Intel relaunches Kaby Lake NUCs with Optane – No Cannonlake NUCs?

Intel has in all quietness released three more Kaby Lake NUCs. The NUCs are more or less the same as the previous Kaby Lake NUCs but they come with 16Gb Intel Optane storage preinstalled in the M.2 slot. For most purposes you still need to add SATA storage to make the NUC useful. This of course means that the Optane upgrade is relevant only for the taller H models as the more compact K models do not have a space for a 2.5″ SATA drive.

The products with the Optane memory are already on sale at Amazon and they command approximately a $50 premium over the standard H models without the Optane. Coincidentally, you can buy the M.2 Optane stick separately on Amazon for about the same $50.

The more concerning point here seems to be that FanlessTech was already reporting that there will not be a Cannonlake NUC Q1/2018 to replace the Kaby Lake. However, there might be something to replace the Skull Canyon NUC a bit later next year, but we still do not have the details… Should know more in the coming days.

Intel Optane

What is Intel Optane then? It’s basically a really fast but rather small NVME storage that can be used for caching. It’s nothing new, SSD caching has existed for years yet it has never properly managed to break through. It promises to increase the responsiveness of a HDD based system to the same levels as an SSD drive. The advantage of course is that the HDD capacity is much cheaper than SSD. The cache should work in a totally transparent way to the end user. After installing the Optane into the system and adding the device drivers for Windows you will only see your main HDD drive – it just performs much better.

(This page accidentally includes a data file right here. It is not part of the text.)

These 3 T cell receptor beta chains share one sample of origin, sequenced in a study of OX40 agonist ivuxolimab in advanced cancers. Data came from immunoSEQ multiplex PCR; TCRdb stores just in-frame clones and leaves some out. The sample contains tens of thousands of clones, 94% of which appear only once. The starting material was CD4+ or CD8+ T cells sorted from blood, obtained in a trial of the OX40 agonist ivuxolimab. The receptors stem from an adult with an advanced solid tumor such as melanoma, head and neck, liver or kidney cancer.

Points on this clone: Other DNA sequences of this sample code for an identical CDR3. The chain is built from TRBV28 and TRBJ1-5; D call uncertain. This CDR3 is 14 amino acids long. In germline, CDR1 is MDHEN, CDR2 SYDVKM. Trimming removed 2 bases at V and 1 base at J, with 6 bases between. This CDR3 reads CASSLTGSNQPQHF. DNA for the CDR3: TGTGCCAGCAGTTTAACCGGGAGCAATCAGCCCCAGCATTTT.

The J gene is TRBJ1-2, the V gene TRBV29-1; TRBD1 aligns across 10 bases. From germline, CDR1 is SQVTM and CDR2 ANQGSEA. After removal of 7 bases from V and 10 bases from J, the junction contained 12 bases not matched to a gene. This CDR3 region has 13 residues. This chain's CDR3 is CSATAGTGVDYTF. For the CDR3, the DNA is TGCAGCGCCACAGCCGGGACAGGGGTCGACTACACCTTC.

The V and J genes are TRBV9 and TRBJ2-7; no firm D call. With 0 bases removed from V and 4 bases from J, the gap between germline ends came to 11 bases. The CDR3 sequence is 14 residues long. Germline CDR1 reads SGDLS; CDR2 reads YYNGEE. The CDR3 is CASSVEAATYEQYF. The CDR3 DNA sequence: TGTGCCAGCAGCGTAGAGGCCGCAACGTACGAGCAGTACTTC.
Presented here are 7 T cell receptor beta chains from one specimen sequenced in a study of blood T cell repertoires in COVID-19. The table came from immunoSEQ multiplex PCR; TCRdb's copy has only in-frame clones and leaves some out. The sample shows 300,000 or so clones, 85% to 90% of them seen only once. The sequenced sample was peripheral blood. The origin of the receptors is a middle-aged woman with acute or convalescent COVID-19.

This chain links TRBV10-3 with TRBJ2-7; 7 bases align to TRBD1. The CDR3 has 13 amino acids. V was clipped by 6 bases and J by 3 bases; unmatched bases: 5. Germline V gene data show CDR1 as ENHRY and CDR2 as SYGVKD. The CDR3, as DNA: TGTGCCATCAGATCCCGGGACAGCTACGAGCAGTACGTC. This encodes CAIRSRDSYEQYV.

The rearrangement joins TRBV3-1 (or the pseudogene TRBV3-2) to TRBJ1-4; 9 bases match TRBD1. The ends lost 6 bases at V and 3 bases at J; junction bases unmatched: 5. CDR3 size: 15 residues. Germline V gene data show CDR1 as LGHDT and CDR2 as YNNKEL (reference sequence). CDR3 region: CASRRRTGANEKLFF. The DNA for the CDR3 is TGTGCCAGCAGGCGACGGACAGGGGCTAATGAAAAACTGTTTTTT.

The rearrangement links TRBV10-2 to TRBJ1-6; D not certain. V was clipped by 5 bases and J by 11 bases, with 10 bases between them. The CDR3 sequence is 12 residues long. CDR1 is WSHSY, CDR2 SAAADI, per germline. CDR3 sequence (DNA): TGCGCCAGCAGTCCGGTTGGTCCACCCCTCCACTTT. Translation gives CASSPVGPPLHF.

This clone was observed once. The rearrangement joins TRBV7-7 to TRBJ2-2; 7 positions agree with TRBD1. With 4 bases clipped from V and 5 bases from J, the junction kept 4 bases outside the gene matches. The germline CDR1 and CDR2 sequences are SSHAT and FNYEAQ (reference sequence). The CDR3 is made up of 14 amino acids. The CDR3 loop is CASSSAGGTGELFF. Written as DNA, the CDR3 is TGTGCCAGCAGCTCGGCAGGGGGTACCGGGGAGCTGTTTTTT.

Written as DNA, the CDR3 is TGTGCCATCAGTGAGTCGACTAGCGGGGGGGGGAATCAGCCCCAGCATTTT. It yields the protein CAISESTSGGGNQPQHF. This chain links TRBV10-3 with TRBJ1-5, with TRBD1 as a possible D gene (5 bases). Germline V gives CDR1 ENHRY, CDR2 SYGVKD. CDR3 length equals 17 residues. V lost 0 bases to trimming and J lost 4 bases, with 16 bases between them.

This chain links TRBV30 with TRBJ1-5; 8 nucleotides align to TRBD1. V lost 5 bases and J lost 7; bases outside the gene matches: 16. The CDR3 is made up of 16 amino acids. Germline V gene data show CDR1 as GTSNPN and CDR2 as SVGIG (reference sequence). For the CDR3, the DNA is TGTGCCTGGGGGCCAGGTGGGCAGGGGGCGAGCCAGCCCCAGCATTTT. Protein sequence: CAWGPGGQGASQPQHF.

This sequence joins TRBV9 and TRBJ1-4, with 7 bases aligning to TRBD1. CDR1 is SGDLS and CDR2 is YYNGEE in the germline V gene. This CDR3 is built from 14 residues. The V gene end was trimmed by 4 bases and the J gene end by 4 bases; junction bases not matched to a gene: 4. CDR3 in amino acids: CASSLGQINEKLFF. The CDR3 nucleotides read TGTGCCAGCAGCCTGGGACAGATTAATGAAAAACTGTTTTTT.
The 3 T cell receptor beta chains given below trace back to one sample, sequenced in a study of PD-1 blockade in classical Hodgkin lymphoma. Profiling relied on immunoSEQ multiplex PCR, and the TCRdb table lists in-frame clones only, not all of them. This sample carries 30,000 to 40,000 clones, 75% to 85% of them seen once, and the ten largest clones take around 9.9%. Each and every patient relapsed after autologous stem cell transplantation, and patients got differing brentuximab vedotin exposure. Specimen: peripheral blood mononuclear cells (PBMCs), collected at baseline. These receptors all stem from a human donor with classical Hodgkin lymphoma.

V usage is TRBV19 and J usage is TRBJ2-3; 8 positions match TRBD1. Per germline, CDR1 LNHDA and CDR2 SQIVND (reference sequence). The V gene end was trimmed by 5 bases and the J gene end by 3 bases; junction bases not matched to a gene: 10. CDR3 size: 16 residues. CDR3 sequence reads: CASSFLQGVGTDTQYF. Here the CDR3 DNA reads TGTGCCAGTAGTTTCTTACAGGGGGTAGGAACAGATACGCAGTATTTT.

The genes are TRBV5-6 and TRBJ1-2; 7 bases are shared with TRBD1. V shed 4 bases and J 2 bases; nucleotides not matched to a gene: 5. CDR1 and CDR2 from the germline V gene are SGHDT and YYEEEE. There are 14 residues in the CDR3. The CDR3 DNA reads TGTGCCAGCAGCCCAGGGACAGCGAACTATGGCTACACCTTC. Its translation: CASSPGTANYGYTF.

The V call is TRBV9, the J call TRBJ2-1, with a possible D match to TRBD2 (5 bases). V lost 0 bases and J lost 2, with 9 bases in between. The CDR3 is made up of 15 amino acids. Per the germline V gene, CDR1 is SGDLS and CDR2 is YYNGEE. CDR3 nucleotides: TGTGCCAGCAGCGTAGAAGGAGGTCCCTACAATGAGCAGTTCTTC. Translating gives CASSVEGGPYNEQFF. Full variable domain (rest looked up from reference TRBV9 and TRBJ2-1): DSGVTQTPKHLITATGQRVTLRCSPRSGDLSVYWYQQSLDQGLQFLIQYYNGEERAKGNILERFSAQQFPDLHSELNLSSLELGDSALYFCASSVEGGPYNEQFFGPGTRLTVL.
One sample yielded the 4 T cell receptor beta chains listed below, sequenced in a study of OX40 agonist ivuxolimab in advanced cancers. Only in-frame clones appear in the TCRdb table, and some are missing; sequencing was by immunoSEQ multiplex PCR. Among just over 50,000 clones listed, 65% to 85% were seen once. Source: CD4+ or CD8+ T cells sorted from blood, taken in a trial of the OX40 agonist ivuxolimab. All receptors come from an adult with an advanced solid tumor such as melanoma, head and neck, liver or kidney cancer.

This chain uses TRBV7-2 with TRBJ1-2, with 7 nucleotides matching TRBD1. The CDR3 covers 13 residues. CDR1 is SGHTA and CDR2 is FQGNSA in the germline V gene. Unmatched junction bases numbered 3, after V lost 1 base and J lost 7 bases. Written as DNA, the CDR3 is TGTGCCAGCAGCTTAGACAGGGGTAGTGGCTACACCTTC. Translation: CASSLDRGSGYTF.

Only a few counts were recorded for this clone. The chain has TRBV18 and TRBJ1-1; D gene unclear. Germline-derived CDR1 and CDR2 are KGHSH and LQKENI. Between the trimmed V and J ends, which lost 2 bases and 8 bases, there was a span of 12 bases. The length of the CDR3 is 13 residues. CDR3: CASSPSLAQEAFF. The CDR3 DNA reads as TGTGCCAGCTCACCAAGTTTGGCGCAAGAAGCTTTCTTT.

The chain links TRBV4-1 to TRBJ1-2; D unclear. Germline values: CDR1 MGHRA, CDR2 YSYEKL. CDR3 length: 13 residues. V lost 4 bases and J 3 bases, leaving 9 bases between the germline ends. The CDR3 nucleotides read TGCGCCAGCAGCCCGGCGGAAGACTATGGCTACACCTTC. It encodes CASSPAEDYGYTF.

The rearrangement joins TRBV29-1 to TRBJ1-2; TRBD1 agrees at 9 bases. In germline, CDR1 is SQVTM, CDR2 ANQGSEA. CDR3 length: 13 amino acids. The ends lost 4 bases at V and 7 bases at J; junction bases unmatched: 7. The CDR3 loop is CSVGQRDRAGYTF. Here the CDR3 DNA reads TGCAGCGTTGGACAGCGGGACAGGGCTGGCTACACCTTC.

There’s a good article at TweakTown where the performance of the M.2 Optane module that’s also found in these NUCs is tested.

While it seems that the Optane really works as a cache, I can’t help but thinking that SSD drives have become so cheap these days that there’s really no need for an SSD cache. What are your thoughts – let us know in the comments!

2 Responses

  1. Allan says:

    Has Intel figured out how to have their NUCs wake up after going to sleep? I’m at 5th generation and am wondering at what point did they ever figure this out? Assuming they have.

    • Yair says:

      There was a bios update for 5th generation (0358) which fixed the issue on Linux and the brick-up issue no longer happens for me even when using the power switch. Sometimes I need to use the mouse/keyboard to wake the display after wakeup, possibly that’s a function of my ancient monitor and not the NUC per se.

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